We will have special electrodes placed on your body to check for neuro/sensory movement. There may be a time that we will ask you to move parts of your body. You will not fully be awake. You will have pain medication that will keep you comfortable.

Post Anesthesia Care Unit (PACU):

We will wake you up when the surgery is complete. You will then be wheeled in a bed to the PACU. When you are awake, we will be able to call your parent(s) or caregiver to be with you. In the PACU, you will be closely monitored by the doctors and nurses.

Pain Control - You will have a Patient Controlled Anesthesia (PCA). This is controlled by the Pain Service Team. The pain service team is a special team of doctors (anesthesiologists) and nurses who are trained in monitoring your post operative pain. If the patient is able to comprehend, the patient will be able to press the button for pain medication. The patient may also be delivered medication continuously through the PCA.

The back incision will be covered with steri strips, a bulky back dressing, and one or more Hemovac(s), wound drains, may be present. You will be asked to lay flat for 6 hours.

Pediatric Intensive Care Unit/PICU:

Patients will typically stay at least one night in the PICU. The PICU is set up to allow close patient monitored care. The nurses in the PICU will have 1-2 patients at a time depending on the acuity.

Parents are allowed to visit, but they are not allowed to sleep in the PICU. There is a parent lounge with lockers to hold personal items and chairs that pull out for sleep.

Patients will be turned approximately every 2 hours while in the hospital. Patients will be turned using the log roll method. The nurses and physical therapists will go over with the family how to turn the patient properly. The physical therapist will be available to get the patient out of bed for the first time the morning after surgery. Some patients may have to wait until the brace is available.

Patients will have a bulky back dressing that will remain intact until taken off by the orthopedic resident physician on day 3. Patients may have one or more Hemovac(s). A Hemovac helps to drain out access blood under the incision. The Hemovac is typically emptied every four hours.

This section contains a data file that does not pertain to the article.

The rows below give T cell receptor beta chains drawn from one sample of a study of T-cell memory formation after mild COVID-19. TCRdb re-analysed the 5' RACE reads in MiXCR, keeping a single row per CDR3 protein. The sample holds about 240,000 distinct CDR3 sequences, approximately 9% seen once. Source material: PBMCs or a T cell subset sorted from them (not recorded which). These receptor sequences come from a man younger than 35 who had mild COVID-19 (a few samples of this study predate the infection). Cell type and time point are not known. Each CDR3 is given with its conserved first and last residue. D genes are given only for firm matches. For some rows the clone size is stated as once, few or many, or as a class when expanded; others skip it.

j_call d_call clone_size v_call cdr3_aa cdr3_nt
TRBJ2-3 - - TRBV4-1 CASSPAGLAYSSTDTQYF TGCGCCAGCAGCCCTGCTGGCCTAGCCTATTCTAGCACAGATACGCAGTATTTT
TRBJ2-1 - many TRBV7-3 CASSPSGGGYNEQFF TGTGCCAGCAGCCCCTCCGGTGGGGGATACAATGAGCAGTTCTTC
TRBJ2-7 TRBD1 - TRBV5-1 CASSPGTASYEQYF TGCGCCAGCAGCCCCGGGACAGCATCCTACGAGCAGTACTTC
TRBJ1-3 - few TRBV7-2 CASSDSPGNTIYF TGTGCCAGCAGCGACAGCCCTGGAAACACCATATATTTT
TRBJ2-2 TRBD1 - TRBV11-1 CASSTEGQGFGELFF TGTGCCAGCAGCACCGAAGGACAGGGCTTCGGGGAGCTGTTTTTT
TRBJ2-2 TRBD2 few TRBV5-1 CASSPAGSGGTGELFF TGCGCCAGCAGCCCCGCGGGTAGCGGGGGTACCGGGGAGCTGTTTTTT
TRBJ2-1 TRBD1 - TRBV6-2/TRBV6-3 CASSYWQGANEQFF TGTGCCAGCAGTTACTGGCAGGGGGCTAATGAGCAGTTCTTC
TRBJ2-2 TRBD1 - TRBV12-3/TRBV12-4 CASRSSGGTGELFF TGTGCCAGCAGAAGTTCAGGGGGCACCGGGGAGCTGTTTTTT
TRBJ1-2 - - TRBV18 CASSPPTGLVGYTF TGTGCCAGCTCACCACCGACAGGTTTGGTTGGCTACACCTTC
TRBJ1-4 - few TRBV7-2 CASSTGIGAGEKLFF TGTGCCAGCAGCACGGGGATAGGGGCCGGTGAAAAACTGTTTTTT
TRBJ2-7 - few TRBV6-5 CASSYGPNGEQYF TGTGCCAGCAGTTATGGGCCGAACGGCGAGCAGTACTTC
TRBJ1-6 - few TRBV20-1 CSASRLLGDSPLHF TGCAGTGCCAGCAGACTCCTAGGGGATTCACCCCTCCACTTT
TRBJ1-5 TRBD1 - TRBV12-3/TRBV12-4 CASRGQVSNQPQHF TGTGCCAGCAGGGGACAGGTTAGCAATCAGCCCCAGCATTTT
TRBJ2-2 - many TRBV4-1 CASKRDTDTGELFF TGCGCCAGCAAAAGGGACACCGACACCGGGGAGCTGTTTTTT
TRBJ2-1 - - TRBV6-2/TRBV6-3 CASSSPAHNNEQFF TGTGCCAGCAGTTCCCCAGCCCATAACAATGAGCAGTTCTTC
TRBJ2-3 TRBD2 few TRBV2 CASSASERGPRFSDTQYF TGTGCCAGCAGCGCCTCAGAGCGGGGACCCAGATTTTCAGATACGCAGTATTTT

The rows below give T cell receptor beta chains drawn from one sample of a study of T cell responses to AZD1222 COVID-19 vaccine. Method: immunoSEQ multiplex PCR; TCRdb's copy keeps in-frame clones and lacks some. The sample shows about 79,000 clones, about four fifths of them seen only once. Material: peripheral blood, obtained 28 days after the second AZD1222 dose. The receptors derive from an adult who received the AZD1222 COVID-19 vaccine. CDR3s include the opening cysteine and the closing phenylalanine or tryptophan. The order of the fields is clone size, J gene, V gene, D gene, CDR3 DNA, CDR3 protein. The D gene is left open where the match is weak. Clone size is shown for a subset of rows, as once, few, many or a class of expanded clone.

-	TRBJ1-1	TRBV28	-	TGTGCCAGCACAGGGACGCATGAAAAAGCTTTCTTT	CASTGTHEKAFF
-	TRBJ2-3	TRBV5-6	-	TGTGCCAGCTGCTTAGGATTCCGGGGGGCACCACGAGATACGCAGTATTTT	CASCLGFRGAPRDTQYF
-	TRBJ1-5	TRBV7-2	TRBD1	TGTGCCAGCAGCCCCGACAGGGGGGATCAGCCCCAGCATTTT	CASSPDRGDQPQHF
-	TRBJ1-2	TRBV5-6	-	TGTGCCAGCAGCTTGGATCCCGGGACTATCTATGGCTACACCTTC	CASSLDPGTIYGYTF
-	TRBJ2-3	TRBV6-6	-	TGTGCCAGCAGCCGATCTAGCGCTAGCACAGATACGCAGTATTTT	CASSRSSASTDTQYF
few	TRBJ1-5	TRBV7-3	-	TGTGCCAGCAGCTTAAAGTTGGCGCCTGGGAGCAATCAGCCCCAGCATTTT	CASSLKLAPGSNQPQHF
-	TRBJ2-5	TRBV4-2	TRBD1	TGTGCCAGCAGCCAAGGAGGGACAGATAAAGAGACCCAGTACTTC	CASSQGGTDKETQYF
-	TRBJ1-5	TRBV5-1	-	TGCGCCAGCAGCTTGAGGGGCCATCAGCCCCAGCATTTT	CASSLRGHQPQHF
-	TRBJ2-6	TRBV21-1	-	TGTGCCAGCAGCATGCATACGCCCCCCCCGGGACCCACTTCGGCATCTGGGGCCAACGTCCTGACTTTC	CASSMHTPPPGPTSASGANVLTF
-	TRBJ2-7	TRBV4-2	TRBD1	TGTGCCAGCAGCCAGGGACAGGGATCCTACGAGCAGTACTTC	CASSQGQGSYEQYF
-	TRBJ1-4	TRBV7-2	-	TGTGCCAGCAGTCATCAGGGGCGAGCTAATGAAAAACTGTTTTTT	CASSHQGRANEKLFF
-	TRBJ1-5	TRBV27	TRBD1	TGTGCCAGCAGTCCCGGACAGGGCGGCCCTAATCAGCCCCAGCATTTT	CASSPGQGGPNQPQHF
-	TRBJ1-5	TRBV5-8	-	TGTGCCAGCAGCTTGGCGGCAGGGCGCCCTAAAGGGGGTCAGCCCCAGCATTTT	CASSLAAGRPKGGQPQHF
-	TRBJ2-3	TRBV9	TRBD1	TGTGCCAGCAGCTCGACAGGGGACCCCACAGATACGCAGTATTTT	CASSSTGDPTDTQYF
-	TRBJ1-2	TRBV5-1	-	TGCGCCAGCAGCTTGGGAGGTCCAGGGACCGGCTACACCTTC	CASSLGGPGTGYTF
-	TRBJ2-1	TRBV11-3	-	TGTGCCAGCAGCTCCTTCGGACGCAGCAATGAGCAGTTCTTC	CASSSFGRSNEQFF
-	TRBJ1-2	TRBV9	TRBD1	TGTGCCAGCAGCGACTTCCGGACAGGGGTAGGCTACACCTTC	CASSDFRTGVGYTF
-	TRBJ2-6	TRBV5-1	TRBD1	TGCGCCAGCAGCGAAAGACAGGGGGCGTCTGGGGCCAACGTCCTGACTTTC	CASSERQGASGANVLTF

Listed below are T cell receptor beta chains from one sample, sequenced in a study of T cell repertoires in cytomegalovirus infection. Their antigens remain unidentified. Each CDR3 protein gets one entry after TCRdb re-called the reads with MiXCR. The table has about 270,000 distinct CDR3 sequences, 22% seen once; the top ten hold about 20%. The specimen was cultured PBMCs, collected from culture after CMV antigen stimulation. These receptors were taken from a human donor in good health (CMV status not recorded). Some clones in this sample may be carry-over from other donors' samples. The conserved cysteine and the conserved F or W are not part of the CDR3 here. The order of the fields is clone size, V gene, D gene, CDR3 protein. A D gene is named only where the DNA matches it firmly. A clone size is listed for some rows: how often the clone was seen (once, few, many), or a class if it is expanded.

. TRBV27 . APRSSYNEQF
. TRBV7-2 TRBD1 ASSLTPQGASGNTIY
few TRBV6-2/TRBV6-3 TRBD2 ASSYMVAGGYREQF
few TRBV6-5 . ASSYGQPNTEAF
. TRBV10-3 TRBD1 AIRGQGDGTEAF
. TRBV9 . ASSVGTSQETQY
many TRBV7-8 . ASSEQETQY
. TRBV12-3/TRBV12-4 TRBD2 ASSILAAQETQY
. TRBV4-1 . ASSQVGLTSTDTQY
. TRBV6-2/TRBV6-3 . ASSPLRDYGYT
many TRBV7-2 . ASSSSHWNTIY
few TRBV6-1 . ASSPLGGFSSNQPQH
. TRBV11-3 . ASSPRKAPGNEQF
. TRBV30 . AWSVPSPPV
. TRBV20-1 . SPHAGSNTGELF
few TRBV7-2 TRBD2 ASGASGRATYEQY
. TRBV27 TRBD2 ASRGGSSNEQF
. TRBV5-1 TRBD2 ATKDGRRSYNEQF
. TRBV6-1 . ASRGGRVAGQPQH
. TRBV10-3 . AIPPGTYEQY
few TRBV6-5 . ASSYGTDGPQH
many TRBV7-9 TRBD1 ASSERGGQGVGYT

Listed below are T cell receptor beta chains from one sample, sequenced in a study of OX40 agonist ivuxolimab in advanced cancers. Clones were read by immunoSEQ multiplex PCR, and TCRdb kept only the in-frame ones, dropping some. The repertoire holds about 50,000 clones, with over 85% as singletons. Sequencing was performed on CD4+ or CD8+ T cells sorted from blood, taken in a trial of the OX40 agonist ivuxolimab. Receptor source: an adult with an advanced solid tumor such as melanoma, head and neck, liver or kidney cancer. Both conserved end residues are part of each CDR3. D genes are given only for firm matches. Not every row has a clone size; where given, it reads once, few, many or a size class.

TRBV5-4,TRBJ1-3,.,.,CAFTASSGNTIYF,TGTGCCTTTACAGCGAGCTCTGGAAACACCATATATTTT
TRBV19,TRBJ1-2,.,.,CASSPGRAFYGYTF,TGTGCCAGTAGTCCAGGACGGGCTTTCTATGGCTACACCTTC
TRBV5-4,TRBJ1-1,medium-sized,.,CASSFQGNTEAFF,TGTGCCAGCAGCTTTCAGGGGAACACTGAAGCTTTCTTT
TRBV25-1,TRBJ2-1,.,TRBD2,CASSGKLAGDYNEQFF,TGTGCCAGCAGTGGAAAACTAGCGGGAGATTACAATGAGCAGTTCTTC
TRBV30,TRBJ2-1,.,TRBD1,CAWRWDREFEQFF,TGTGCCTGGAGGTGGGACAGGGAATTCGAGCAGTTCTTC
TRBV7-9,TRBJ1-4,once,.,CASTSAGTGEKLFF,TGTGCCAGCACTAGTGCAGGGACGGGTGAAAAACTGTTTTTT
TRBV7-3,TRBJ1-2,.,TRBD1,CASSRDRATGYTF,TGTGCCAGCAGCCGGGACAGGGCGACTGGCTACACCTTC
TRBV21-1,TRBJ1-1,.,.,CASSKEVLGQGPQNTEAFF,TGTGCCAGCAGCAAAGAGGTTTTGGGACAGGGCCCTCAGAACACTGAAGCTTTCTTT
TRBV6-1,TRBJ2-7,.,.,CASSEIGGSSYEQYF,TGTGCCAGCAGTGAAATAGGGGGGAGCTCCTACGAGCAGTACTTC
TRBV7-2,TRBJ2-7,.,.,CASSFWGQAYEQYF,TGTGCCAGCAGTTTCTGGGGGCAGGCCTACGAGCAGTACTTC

Pain medication will be delivered through the PCA until the pain service has made a decision to change to oral medications. Typically the patient needs to be drinking, eating, and tolerating a diet for this to occur.

Generally after surgery the patient will only be allowed ice chips until return of bowel function.

Patients will also be receiving Intravenous Fluids (IV fluids). Some patients may require additional nutritional supplementation of TPN and Intralipids this decision will be made by Dr. Luhmann.

It is important for the patient to use the incentive spirometer to encourage pulmonary toilet. The patients can also do things like blow bubbles or pretend to blow out candles of a birthday cake. The patient with a history of asthma, CP, or neuromuscular issues may have respiratory therapy involved with either breathing treatments and or continuous pulmonary toileting CPT (every four hours).

Surgical Floor/ 10th Floor:

The typical stay for a patient in the hospital is 5-7 days. Patients are typically transferred to the 10th floor which is home to the orthopedic patient. This is a 30 bed unit with both single and double rooms. You may have a roommate.

The 10th floor has a parent lounge and small kitchen with a refrigerator and microwave.

Patients are turned every two hours. Patients need to be up out of bed two to three times a day. For the patient to be up out of bed the patient will need sit in the bedside chair, wheelchair or ambulate in the hall.

Pain medication is adjusted per the Pain Service.

It is important for patients to use the incentive spirometer, blow bubbles and or pretend to blow out candles on a birthday cake. The bedside nurse will be able to assist with this. These are all ways to help expand the lungs. Some patients will require respiratory therapy.

Patients will have a bulky back dressing that will remain intact until taken off by the resident physician on day 4. The Steri-Strips on the back should remain intact until they fall off. Do not pull them off.

The Foley catheter is typically removed day 3. If patient is stool/urine incontinent the lower 1/3 of the back incision will be covered with a dressing. This will be changed per nursing staff every shift as needed.

Diet - Patients may experience some difficulty with nausea and bloating. It is important to take it slow with food. When you have signs of bowel sounds, we can progress from ice chips. We will first start you off with clear liquids and then progress to food. Please let the nurses know if you are experiencing nausea because a medication such as Zofran can be given to help alleviate symptoms. You will be given a stool softener twice a day after you are eating. The stool softener helps moves things along! The pain medication that you will be taking can lead to constipation. It is important to drink plenty. On the fifth day you will be given a suppository to assist you in having a bowel movement.

When to call the doctor?

  • Fever greater than 101.5
  • Redness, Warmth or Drainage from the incision site
  • Increase pain not relieved by pain medication

Follow up in 4-6 weeks after surgery. You can call Debbie when you are at home after surgery.

Try to plan going home with medication timing. The outpatient pharmacy is located on the first floor near the information desk. The ride in the car can often be bumpy! Bring your pink bucket home just in case you get sick to your stomach.

2 weeks after surgery -The patient may shower, bath or swim in a chlorinated or salt water pool. NO swimming in natural body of water for 6 weeks.

Please note that the patient may not have body piercing or tattoos placed until 4 weeks after surgery.

For more information about the shilla procedure call 314.454.5437 or Email Us.

Online Resources:

http://www.stlouischildrens.org/

http://www.ortho.wustl.edu/

http://www.posna.org/

http://www.aaos.org/